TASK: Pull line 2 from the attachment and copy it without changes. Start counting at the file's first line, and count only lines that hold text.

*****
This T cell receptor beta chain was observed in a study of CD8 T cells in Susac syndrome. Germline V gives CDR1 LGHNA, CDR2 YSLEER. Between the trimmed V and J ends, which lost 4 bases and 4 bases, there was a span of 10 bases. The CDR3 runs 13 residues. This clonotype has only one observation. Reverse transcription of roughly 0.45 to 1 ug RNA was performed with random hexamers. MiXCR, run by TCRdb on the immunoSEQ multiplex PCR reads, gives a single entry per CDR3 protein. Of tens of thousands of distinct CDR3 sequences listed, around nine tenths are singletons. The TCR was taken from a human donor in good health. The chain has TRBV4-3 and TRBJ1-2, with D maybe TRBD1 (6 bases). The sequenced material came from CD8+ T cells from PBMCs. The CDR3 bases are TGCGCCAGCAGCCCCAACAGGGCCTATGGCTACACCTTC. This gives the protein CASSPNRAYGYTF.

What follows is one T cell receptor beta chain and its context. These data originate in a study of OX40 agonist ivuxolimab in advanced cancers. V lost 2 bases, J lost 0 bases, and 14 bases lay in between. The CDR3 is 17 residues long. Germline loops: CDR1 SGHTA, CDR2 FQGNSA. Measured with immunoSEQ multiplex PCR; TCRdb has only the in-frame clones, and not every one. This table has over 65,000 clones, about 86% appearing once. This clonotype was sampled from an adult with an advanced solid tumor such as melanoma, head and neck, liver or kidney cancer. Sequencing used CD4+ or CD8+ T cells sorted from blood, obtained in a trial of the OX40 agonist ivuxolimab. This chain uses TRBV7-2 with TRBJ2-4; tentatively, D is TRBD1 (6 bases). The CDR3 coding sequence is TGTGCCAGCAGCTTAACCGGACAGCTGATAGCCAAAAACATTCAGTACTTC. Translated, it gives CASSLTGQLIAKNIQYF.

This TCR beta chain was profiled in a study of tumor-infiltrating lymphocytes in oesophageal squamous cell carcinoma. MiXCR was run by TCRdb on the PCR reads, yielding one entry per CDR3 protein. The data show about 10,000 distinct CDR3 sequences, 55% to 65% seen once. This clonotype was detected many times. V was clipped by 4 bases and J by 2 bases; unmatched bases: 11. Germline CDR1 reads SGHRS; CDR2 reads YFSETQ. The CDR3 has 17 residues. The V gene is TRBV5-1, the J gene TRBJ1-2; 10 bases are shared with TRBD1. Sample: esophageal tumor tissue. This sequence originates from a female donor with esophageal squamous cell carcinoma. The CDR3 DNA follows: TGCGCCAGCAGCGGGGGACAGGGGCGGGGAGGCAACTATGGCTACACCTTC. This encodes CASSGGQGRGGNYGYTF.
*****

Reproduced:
What follows is one T cell receptor beta chain and its context. These data originate in a study of OX40 agonist ivuxolimab in advanced cancers. V lost 2 bases, J lost 0 bases, and 14 bases lay in between. The CDR3 is 17 residues long. Germline loops: CDR1 SGHTA, CDR2 FQGNSA. Measured with immunoSEQ multiplex PCR; TCRdb has only the in-frame clones, and not every one. This table has over 65,000 clones, about 86% appearing once. This clonotype was sampled from an adult with an advanced solid tumor such as melanoma, head and neck, liver or kidney cancer. Sequencing used CD4+ or CD8+ T cells sorted from blood, obtained in a trial of the OX40 agonist ivuxolimab. This chain uses TRBV7-2 with TRBJ2-4; tentatively, D is TRBD1 (6 bases). The CDR3 coding sequence is TGTGCCAGCAGCTTAACCGGACAGCTGATAGCCAAAAACATTCAGTACTTC. Translated, it gives CASSLTGQLIAKNIQYF.